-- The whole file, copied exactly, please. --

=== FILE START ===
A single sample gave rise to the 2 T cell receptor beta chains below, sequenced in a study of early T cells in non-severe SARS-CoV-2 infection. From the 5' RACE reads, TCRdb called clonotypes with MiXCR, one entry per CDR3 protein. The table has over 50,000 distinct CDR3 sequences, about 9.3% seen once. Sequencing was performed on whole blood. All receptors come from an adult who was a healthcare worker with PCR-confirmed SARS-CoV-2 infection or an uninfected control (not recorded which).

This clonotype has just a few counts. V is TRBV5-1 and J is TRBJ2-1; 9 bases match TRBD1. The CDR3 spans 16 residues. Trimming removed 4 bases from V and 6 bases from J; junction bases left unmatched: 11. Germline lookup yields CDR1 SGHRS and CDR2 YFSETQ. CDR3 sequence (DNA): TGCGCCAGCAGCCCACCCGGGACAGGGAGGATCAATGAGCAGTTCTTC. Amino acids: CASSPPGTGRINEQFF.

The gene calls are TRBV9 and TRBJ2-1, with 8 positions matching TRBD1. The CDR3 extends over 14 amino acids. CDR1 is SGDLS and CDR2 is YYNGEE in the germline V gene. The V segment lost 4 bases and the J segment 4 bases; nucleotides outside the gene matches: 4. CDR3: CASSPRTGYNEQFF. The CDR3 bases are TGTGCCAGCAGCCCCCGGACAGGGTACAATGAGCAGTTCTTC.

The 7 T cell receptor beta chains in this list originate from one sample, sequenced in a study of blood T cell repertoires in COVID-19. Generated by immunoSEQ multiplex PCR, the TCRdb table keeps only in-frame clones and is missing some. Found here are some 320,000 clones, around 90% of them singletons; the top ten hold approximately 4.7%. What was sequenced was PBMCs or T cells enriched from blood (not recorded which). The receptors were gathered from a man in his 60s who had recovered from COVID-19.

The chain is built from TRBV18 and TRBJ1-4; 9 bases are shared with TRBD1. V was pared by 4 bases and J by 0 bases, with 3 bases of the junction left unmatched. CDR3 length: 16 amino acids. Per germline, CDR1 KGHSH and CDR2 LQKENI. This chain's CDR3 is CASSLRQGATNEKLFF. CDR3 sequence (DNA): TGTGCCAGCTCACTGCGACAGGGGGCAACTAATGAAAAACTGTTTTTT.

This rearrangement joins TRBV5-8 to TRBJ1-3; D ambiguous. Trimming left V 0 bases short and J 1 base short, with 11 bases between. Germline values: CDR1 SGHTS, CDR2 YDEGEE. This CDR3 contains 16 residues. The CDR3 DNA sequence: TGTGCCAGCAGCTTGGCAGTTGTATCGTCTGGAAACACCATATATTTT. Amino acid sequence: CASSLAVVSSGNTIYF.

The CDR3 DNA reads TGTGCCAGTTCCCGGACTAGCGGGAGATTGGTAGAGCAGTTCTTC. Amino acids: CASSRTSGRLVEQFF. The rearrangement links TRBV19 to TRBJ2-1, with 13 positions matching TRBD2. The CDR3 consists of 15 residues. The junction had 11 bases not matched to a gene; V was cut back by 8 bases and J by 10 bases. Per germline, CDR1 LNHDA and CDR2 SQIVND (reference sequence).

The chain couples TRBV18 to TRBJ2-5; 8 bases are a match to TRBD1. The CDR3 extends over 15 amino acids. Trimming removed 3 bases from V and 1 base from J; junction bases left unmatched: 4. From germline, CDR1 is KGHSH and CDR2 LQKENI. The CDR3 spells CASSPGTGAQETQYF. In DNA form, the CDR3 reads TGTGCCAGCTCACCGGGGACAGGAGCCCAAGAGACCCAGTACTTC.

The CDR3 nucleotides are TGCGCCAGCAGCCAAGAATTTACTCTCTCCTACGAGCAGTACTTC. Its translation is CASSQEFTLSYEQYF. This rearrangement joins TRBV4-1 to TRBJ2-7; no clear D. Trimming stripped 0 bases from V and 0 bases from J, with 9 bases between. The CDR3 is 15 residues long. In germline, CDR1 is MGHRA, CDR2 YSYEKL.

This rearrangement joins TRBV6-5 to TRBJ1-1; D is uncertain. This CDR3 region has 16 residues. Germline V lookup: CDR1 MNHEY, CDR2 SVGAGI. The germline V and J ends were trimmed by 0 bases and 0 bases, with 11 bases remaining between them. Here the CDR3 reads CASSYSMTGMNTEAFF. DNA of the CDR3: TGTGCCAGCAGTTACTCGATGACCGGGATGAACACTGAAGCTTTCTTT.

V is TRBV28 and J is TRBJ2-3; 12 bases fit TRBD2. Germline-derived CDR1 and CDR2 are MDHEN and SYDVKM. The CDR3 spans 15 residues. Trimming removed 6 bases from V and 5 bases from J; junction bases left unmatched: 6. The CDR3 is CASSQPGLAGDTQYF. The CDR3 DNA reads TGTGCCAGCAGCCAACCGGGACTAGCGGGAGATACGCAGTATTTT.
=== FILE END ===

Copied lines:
A single sample gave rise to the 2 T cell receptor beta chains below, sequenced in a study of early T cells in non-severe SARS-CoV-2 infection. From the 5' RACE reads, TCRdb called clonotypes with MiXCR, one entry per CDR3 protein. The table has over 50,000 distinct CDR3 sequences, about 9.3% seen once. Sequencing was performed on whole blood. All receptors come from an adult who was a healthcare worker with PCR-confirmed SARS-CoV-2 infection or an uninfected control (not recorded which).

This clonotype has just a few counts. V is TRBV5-1 and J is TRBJ2-1; 9 bases match TRBD1. The CDR3 spans 16 residues. Trimming removed 4 bases from V and 6 bases from J; junction bases left unmatched: 11. Germline lookup yields CDR1 SGHRS and CDR2 YFSETQ. CDR3 sequence (DNA): TGCGCCAGCAGCCCACCCGGGACAGGGAGGATCAATGAGCAGTTCTTC. Amino acids: CASSPPGTGRINEQFF.

The gene calls are TRBV9 and TRBJ2-1, with 8 positions matching TRBD1. The CDR3 extends over 14 amino acids. CDR1 is SGDLS and CDR2 is YYNGEE in the germline V gene. The V segment lost 4 bases and the J segment 4 bases; nucleotides outside the gene matches: 4. CDR3: CASSPRTGYNEQFF. The CDR3 bases are TGTGCCAGCAGCCCCCGGACAGGGTACAATGAGCAGTTCTTC.

The 7 T cell receptor beta chains in this list originate from one sample, sequenced in a study of blood T cell repertoires in COVID-19. Generated by immunoSEQ multiplex PCR, the TCRdb table keeps only in-frame clones and is missing some. Found here are some 320,000 clones, around 90% of them singletons; the top ten hold approximately 4.7%. What was sequenced was PBMCs or T cells enriched from blood (not recorded which). The receptors were gathered from a man in his 60s who had recovered from COVID-19.

The chain is built from TRBV18 and TRBJ1-4; 9 bases are shared with TRBD1. V was pared by 4 bases and J by 0 bases, with 3 bases of the junction left unmatched. CDR3 length: 16 amino acids. Per germline, CDR1 KGHSH and CDR2 LQKENI. This chain's CDR3 is CASSLRQGATNEKLFF. CDR3 sequence (DNA): TGTGCCAGCTCACTGCGACAGGGGGCAACTAATGAAAAACTGTTTTTT.

This rearrangement joins TRBV5-8 to TRBJ1-3; D ambiguous. Trimming left V 0 bases short and J 1 base short, with 11 bases between. Germline values: CDR1 SGHTS, CDR2 YDEGEE. This CDR3 contains 16 residues. The CDR3 DNA sequence: TGTGCCAGCAGCTTGGCAGTTGTATCGTCTGGAAACACCATATATTTT. Amino acid sequence: CASSLAVVSSGNTIYF.

The CDR3 DNA reads TGTGCCAGTTCCCGGACTAGCGGGAGATTGGTAGAGCAGTTCTTC. Amino acids: CASSRTSGRLVEQFF. The rearrangement links TRBV19 to TRBJ2-1, with 13 positions matching TRBD2. The CDR3 consists of 15 residues. The junction had 11 bases not matched to a gene; V was cut back by 8 bases and J by 10 bases. Per germline, CDR1 LNHDA and CDR2 SQIVND (reference sequence).

The chain couples TRBV18 to TRBJ2-5; 8 bases are a match to TRBD1. The CDR3 extends over 15 amino acids. Trimming removed 3 bases from V and 1 base from J; junction bases left unmatched: 4. From germline, CDR1 is KGHSH and CDR2 LQKENI. The CDR3 spells CASSPGTGAQETQYF. In DNA form, the CDR3 reads TGTGCCAGCTCACCGGGGACAGGAGCCCAAGAGACCCAGTACTTC.

The CDR3 nucleotides are TGCGCCAGCAGCCAAGAATTTACTCTCTCCTACGAGCAGTACTTC. Its translation is CASSQEFTLSYEQYF. This rearrangement joins TRBV4-1 to TRBJ2-7; no clear D. Trimming stripped 0 bases from V and 0 bases from J, with 9 bases between. The CDR3 is 15 residues long. In germline, CDR1 is MGHRA, CDR2 YSYEKL.

This rearrangement joins TRBV6-5 to TRBJ1-1; D is uncertain. This CDR3 region has 16 residues. Germline V lookup: CDR1 MNHEY, CDR2 SVGAGI. The germline V and J ends were trimmed by 0 bases and 0 bases, with 11 bases remaining between them. Here the CDR3 reads CASSYSMTGMNTEAFF. DNA of the CDR3: TGTGCCAGCAGTTACTCGATGACCGGGATGAACACTGAAGCTTTCTTT.

V is TRBV28 and J is TRBJ2-3; 12 bases fit TRBD2. Germline-derived CDR1 and CDR2 are MDHEN and SYDVKM. The CDR3 spans 15 residues. Trimming removed 6 bases from V and 5 bases from J; junction bases left unmatched: 6. The CDR3 is CASSQPGLAGDTQYF. The CDR3 DNA reads TGTGCCAGCAGCCAACCGGGACTAGCGGGAGATACGCAGTATTTT.